Myrtle Beach family sentenced to federal prison in tax, COVID fraud scheme
MYRTLE BEACH, S.C. (WMBF) - Three members of a Myrtle Beach family were found guilty of defrauding the federal government out of more than half a million dollars.
Two members of a Myrtle Beach family were sentenced to federal prison, and a third to probation, for their roles in a scheme to defraud the United State government out of over $500,000.
According to the Department of Justice, the family members submitted false tax returns, and by stealing economic impact payments sent to others as part of the Coronavirus Aid, Relief, and Economic Security (CARES) Act.
- Donna Karakatsani, 48, was sentenced to two years in prison
- Her son, Ivo Krasimirov Ivanov, 29, was sentenced to a year and a half in prison
- Todor Milkov Stoenchev, 54, Karakatsani’s husband and Ivanov’s stepfather, was sentenced to five years of probation given his more limited role in the scheme.
United States District Judge Sherri A. Lydon sentenced Karakatsani to 24 months in federal prison, and Ivanov to 18 months in federal prison, both to be followed by a three-year term of court-ordered supervision.
There is no parole in the federal system.
Lydon sentenced Stoenchev to five years’ probation.
Additionally, the DOJ recovered approximately $380,000 of stolen funds primarily through sales of the ill-gotten property, and the defendants were ordered to pay an additional $150,893.58 in restitution.
Court documents how the defendants used the money for personal expenses and to buy real estate.
Evidence presented to the court showed that beginning sometime in 2020, the IRS, along with the Department of State OIG, began an investigation into the family regarding false claims for tax refunds and stolen refunds.
Karakatsani and Ivanov held themselves out as tax preparers and targeted foreign individuals, usually Bulgarians, who had spent time in the United States, according to court documents.
Court documents show Karakatsani and Ivanov recruited foreign nationals through the internet and at various locations around Myrtle Beach.
They also submitted numerous tax returns in the names of these foreign individuals, and would often cause those foreign individuals to receive refunds, primarily education credits. However, as foreign workers, they were not entitled to these education credits.
According to court documents, to prevent their scheme from being detected, the family enlisted other individuals to open U.S. bank accounts to deposit the refunds, and paid these individuals $100 for each account they opened.
Ultimately, 68 bank accounts were opened across 16 different banks in the names of 14 different individuals.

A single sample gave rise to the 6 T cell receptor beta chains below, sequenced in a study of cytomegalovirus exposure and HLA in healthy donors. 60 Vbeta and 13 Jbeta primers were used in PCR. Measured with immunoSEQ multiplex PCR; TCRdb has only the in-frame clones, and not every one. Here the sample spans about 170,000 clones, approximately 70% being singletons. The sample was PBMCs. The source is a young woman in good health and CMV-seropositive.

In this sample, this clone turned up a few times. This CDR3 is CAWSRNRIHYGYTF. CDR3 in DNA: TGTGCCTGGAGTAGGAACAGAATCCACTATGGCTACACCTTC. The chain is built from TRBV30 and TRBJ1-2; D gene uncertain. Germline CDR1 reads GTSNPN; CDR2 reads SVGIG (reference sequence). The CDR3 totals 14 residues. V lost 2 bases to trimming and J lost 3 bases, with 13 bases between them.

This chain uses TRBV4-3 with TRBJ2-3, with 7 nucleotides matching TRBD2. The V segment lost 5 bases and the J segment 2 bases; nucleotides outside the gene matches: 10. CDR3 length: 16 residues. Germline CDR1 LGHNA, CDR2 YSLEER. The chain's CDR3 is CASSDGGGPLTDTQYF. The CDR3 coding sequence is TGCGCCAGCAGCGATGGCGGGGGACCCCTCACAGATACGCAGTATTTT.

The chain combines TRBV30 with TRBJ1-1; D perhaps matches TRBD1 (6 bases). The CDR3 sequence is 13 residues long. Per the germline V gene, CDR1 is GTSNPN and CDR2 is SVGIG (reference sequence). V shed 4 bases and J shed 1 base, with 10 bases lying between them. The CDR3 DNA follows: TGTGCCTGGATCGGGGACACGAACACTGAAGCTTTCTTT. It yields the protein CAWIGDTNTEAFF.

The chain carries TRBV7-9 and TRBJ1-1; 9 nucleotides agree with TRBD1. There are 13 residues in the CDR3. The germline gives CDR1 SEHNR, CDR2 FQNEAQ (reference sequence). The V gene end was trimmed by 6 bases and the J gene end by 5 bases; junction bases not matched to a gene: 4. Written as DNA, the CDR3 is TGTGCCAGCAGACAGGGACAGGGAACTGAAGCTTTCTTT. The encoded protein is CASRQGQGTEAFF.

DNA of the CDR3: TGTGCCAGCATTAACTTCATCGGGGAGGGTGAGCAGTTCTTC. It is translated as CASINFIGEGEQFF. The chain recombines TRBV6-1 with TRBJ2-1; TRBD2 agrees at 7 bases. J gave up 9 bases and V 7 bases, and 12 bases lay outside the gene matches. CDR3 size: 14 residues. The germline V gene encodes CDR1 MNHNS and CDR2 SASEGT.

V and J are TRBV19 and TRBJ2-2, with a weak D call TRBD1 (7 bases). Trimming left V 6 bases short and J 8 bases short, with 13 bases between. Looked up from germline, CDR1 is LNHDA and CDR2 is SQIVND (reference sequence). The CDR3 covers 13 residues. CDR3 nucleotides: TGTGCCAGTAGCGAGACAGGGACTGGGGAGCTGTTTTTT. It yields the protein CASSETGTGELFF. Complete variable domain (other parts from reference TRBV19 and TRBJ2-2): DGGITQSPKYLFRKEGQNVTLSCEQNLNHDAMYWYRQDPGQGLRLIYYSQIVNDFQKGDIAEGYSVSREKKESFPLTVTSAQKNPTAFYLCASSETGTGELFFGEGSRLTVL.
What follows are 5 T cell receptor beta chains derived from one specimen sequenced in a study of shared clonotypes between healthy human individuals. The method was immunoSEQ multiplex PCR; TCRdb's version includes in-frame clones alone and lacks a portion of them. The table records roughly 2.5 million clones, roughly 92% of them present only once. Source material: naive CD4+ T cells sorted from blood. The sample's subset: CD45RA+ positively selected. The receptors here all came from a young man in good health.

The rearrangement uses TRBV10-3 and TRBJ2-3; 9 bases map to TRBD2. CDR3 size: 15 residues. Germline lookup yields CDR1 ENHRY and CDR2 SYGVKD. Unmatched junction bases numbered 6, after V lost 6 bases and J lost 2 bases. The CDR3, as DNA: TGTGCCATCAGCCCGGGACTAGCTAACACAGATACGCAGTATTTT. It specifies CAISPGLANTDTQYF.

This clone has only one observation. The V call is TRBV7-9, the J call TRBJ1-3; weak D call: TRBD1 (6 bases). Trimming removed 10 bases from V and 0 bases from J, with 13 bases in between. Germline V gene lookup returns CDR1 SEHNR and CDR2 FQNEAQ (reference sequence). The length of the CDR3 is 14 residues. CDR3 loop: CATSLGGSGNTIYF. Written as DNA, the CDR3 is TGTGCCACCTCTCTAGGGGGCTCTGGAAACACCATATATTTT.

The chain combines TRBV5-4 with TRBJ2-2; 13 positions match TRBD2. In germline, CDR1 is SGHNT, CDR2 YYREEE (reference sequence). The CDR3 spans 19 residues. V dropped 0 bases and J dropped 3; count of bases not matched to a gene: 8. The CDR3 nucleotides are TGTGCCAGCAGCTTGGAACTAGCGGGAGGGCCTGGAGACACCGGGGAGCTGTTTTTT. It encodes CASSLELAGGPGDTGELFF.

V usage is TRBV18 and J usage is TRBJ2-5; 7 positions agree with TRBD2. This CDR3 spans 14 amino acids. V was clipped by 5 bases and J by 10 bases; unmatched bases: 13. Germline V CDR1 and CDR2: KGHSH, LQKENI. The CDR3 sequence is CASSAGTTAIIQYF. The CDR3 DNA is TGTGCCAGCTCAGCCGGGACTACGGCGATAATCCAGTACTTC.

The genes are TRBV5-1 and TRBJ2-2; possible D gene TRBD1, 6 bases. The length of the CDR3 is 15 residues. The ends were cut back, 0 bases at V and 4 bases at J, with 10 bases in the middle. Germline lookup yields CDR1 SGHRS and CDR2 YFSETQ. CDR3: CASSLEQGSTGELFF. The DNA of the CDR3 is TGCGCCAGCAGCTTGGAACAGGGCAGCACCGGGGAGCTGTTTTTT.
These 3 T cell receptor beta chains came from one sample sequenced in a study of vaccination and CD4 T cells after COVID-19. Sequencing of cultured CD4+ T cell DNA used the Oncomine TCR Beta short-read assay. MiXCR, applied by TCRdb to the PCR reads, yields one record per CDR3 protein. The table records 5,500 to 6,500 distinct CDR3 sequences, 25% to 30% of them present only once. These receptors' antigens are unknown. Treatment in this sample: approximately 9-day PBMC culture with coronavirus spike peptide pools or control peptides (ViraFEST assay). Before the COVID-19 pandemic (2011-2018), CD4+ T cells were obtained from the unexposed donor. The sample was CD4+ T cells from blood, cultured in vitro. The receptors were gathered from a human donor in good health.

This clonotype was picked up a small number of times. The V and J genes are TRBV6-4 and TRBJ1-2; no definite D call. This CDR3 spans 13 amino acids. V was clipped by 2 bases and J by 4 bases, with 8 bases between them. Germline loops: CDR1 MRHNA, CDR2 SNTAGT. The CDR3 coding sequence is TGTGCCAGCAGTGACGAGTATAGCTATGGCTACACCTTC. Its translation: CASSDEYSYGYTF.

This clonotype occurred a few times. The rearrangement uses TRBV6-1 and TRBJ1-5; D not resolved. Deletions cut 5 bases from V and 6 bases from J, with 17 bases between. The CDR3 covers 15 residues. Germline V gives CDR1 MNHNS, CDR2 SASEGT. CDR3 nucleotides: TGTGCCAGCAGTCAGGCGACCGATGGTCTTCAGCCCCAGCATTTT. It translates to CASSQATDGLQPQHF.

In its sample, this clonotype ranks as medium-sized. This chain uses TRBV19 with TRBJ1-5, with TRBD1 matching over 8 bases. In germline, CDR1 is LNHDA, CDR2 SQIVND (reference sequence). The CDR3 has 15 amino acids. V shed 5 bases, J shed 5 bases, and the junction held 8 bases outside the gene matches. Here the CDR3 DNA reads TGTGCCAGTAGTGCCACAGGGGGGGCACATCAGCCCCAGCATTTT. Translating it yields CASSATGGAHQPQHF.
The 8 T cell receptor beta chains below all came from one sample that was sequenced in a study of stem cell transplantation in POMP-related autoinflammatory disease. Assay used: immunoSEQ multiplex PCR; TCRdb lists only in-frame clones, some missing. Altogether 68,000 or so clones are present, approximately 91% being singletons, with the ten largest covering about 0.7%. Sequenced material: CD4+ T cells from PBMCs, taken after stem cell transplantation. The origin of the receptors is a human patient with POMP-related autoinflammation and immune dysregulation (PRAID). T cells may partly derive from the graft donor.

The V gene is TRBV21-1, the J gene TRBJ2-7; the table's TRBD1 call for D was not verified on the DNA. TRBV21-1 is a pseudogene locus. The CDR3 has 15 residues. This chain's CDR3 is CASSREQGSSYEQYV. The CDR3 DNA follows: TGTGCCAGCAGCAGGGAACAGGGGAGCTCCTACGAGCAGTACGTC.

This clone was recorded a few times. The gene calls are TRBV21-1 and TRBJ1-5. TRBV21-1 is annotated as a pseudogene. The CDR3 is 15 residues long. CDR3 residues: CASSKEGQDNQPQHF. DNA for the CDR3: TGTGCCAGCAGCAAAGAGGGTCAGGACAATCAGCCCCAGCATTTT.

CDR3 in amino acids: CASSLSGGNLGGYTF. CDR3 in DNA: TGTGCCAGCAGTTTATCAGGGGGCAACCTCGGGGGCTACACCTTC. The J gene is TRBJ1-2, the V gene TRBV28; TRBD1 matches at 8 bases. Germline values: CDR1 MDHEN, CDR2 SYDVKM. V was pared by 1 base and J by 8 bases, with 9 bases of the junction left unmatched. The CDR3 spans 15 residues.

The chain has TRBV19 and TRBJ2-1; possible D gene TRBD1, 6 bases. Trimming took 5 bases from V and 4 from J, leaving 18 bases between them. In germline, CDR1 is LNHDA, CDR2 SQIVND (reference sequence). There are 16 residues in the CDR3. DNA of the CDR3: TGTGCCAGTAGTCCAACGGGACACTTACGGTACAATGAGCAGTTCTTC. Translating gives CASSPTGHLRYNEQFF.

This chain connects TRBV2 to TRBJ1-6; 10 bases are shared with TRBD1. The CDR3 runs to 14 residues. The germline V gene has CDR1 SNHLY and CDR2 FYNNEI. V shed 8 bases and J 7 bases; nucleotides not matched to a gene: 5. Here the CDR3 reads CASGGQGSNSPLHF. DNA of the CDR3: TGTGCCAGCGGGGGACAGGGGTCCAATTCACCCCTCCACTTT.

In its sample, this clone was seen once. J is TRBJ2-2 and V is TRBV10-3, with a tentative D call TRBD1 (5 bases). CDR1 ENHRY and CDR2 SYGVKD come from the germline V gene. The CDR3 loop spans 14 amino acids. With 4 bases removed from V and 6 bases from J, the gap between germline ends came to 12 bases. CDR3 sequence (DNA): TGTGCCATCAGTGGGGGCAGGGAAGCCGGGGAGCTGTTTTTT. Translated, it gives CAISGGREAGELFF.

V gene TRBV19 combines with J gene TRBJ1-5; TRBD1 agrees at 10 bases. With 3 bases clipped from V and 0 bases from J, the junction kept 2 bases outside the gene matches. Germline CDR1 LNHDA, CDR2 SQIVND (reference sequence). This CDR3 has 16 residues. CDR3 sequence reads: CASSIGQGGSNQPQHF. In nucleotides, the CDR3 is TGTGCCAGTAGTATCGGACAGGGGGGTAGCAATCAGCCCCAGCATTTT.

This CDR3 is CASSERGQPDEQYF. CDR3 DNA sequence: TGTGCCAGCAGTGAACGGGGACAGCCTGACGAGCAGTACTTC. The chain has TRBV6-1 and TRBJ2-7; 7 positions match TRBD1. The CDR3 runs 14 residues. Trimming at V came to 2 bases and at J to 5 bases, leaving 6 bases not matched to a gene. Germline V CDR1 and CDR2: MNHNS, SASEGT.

The investigation revealed the defendants altered their scheme when, as part of the CARES Act, the government sent economic impact payments to qualifying individuals to their bank accounts on file.
Hundreds of economic impact payments were deposited into the bank accounts under the defendants’ control.
Court documents show the family members kept the economic impact payments for themselves although they were aware that neither they nor the foreign individuals to whom the payments were directed, were entitled to these funds.
Ultimately, they defrauded the government out of $530,292.60.
“During a time when many families were struggling to make mortgage payments, this family was buying houses with money they stole from the American people,” said U.S. Attorney Adair F. Boroughs. “This fraud scheme was complex, lasted over several years, and took place primarily during a pandemic when these funds were sorely needed. These Defendants deserve their sentences, and I want to thank our federal partners who followed every lead, including interviewing dozens of foreign nationals and poring through mountains of tax returns and foreign-language correspondence. Their quick and thorough investigation also allowed the Government to recover a substantial portion of the stolen funds.”
The case was investigated by the IRS and Department of State OIG, with assistance from the Department of Treasury’s Bureau of the Fiscal Service, the Myrtle Beach Police Department, and the Horry County Police Department. Assistant U.S. Attorney Derek A. Shoemake, who also serves as the Office’s Coronavirus Fraud
On May 17, 2021, the Attorney General established the COVID-19 Fraud Enforcement Task Force to marshal the resources of the Department of Justice in partnership with multiple agencies to enhance efforts to combat and prevent pandemic-related fraud. For more information on the Department’s response to the pandemic, please visit https://www.justice.gov/coronavirus.
Anyone with information about allegations of attempted fraud involving COVID-19 can report it by calling the Department of Justice’s National Center for Disaster Fraud (NCDF) Hotline at 866-720-5721 or via the NCDF Web Complaint Form at: https://www.justice.gov/disaster-fraud/ncdf-disaster-complaint-form.
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